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Umbrella union stages mass rally in Seoul

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Members of the Korean Confederation of Trade Unions take to the streets in Seodaemun District, central Seoul, Wednesday, during a mass rally, despite government warnings not to hold it out of fear of spreading the COVID-19 virus. Yonhap
Members of the Korean Confederation of Trade Unions take to the streets in Seodaemun District, central Seoul, Wednesday, during a mass rally, despite government warnings not to hold it out of fear of spreading the COVID-19 virus. Yonhap

Mass gathering causes traffic chaos, raises concern over virus resurgence

By Bahk Eun-ji

A major umbrella union staged a mass rally in central Seoul, Wednesday, causing serious traffic chaos in the downtown area.

Members of the Korean Confederation of Trade Unions (KCTU) held the demonstration to demand better working conditions for irregular workers and a minimum wage hike, despite the authorities' repeated warning not to hold it out of concerns over a possible resurgence of COVID-19 infections.

The union said about 550,000 of its members staged a walkout from their workplaces nationwide, while 80,000 took part in rallies in 13 cities across the country, including 27,000 in Seoul.

The KCTU did not disclose the venue of the mass gathering in Seoul until the last moment, as police had not given permission for it, defining it as illegal. The National Police Agency dispatched 11,000 officers to places usually used for demonstrations, blocking the spots off with fences and police buses.

Members of the Korean Confederation of Trade Unions march through the street near Seodaemun Station in Seoul, Wednesday, during a mass rally held by the umbrella union as part of a one-day strike to demand better working conditions for irregular workers and a minimum wage hike. Yonhap
Members of the Korean Confederation of Trade Unions march through the street near Seodaemun Station in Seoul, Wednesday, during a mass rally held by the umbrella union as part of a one-day strike to demand better working conditions for irregular workers and a minimum wage hike. Yonhap

But union members who were scattered around Euljiro Station, Seoul City Hall and the Jongno area quickly gathered near the Seodaemun Station intersection where relatively less police officers were stationed as soon as a notice was shared at 1:30 p.m. They took over the intersection, blocking traffic flow in all directions.

Police forces dispatched to Seoul City Hall and Gwanghwamun were hurriedly redirected to the Seodaemun Station area.

Minor clashes took place between officers and some unionists when the latter were prevented from going to Seodaemun.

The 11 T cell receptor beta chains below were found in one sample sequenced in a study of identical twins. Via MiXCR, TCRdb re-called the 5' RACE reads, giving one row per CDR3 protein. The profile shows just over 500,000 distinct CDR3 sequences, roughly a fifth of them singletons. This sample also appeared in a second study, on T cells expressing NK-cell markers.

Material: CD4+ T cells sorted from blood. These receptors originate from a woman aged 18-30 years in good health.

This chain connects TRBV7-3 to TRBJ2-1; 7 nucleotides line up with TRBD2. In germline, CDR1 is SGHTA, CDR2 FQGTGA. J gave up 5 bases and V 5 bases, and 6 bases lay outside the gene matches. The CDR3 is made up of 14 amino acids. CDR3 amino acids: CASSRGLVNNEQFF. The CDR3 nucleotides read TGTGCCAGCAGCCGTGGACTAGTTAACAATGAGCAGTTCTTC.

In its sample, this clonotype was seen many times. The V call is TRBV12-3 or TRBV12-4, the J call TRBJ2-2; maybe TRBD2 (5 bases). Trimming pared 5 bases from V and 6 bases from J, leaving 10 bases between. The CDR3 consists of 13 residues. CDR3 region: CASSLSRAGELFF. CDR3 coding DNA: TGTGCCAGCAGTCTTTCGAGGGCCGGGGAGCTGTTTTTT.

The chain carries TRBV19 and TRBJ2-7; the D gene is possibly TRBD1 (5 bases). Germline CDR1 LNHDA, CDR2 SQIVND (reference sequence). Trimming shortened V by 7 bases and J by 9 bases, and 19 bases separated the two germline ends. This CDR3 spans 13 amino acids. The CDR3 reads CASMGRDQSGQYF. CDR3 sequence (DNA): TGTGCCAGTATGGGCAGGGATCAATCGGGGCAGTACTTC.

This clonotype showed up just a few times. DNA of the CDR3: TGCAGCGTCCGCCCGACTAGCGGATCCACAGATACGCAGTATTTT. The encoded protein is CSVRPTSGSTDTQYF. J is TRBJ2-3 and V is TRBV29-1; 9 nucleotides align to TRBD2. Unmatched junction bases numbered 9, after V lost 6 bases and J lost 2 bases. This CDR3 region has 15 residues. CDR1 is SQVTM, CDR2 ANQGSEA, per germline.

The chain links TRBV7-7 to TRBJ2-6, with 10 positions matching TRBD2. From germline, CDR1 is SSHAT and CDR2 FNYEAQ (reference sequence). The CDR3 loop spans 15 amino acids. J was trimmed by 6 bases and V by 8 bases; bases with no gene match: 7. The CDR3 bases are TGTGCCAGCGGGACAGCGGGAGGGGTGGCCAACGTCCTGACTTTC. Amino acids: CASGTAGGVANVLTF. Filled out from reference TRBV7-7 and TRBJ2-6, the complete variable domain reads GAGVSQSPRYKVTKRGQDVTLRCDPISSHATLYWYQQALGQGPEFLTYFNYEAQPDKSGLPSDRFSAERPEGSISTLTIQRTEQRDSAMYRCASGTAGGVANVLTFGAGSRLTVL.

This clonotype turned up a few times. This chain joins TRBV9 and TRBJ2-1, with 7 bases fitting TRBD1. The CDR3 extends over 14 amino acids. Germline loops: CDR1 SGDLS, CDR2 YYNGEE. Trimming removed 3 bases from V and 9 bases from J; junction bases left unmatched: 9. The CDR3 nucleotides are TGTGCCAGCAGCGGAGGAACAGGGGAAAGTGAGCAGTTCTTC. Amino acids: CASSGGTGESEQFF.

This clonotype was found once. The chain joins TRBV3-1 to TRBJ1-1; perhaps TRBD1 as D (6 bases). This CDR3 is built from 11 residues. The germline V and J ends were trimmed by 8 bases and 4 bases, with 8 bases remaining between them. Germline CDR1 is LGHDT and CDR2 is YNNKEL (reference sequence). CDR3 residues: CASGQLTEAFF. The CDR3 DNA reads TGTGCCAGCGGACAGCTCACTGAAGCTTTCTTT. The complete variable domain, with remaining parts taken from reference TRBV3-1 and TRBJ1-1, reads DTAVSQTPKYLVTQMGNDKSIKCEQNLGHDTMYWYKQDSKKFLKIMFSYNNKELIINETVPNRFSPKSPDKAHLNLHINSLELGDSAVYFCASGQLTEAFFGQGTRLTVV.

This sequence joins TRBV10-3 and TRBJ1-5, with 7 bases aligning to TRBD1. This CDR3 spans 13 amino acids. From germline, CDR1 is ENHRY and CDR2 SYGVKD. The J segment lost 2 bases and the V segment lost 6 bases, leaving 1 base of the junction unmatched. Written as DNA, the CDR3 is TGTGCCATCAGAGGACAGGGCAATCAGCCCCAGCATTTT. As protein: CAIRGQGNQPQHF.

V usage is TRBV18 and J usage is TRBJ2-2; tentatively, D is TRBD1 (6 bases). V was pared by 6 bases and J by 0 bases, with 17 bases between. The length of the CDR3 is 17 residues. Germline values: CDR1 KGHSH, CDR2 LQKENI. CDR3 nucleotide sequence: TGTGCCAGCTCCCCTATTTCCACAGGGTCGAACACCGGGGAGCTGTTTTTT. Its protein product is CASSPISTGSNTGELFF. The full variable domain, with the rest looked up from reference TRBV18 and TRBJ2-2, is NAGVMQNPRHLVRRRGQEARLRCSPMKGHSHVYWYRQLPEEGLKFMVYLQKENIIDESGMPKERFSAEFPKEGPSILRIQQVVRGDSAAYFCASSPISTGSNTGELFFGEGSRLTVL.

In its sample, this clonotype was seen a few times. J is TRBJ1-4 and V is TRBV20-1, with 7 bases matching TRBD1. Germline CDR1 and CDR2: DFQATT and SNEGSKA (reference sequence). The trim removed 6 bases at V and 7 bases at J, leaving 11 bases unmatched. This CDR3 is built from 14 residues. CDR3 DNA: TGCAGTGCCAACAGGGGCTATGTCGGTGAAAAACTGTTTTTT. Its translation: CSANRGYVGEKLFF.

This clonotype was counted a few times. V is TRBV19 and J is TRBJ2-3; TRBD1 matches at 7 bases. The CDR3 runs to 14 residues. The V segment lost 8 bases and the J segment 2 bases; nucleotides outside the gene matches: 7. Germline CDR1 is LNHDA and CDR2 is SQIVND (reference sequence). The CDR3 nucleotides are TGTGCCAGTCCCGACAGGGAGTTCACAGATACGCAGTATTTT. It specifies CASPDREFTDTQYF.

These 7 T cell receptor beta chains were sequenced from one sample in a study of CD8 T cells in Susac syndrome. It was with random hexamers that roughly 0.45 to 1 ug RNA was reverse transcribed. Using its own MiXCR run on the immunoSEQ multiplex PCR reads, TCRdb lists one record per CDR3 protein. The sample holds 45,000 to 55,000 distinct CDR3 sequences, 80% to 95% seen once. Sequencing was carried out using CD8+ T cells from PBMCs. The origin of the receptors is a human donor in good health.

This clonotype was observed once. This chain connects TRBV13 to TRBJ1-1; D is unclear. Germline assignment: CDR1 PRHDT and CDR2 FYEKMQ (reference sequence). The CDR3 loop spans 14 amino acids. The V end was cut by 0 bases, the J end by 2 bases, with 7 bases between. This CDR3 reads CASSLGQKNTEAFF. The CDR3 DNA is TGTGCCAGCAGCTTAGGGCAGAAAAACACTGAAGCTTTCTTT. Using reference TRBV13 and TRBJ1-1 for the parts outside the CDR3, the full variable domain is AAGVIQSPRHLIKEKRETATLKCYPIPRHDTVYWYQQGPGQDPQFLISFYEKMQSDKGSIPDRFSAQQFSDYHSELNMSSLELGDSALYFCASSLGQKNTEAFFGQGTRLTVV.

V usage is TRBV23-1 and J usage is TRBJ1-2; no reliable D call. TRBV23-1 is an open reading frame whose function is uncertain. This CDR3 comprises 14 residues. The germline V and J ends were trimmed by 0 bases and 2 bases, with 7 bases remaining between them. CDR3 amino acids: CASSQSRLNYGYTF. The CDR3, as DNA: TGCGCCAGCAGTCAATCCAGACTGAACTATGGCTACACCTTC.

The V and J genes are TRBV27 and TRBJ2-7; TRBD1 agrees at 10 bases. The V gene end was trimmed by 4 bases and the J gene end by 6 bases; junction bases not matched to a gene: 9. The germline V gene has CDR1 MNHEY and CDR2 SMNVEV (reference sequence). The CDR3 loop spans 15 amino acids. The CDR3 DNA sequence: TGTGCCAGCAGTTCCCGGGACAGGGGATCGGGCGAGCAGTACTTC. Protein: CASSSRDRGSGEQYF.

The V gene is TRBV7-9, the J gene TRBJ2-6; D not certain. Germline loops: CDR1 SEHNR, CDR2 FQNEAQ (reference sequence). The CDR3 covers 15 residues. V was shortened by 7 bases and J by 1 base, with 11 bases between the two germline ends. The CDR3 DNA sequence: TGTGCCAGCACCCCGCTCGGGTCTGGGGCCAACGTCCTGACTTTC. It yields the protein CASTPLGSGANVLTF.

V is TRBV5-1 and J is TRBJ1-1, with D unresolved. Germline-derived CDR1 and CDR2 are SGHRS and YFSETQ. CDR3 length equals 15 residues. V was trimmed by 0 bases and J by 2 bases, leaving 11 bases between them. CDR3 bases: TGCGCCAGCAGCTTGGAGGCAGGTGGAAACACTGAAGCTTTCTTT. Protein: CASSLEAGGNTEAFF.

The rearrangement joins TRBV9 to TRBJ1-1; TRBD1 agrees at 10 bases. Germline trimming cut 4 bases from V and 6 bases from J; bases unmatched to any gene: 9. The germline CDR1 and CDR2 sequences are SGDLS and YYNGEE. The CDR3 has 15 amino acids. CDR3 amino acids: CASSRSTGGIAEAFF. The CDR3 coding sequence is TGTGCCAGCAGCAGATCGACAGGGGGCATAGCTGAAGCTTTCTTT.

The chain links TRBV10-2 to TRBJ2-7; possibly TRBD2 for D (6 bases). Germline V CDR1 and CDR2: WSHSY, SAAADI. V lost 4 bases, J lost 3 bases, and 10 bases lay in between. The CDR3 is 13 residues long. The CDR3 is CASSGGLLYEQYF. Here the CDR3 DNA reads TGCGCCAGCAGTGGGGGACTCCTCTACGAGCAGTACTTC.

From around noon, the main entrances to subway stations in central Seoul including Gyeongbok Palace, Gwanghwamun, City Hall, Jonggak and Anguk were closed off and trains passed through without stopping for several hours to prevent more people from joining the demonstrators, causing inconvenience to residents and worsening traffic congestion.

The central government and Seoul City had defined the rally as illegal, because gatherings of such large numbers of people are banned under current rules to combat the spread of COVID-19. Officials are concerned that mass protests could spark a resurgence in the coronavirus and disrupt the government's plan to move toward "Living with COVID-19."

Members of the Korean Confederation of Trade Union stage a rally at a park in Daejeon, Wednesday, as the union holds mass rallies in Seoul and other 12 cities across the country as part of a one-day strike. Yonhap
Members of the Korean Confederation of Trade Union stage a rally at a park in Daejeon, Wednesday, as the union holds mass rallies in Seoul and other 12 cities across the country as part of a one-day strike. Yonhap

"At a time ahead of an important turning point in the country's path toward a normal life, the massive rally staged by the KTCU threatens public safety," Interior and Safety Minister Jeon Hae-cheol said in a regular virus response briefing at the Government Complex Sejong.

"We will take strict measures against such illegal activities in accordance with the principle of zero tolerance," Jeon added.

Many residents experienced inconvenience due to traffic jams.

"It took more than 30 minutes for my bus to go from one stop to the next," said an office worker in his 30s, who wished to be identified only by his surname Lee.

"It does not make sense for the KCTU to cause such inconvenience to residents if it wants to get public opinion behind their strike," he said.


Bahk Eun-ji ejb@koreatimes.co.kr


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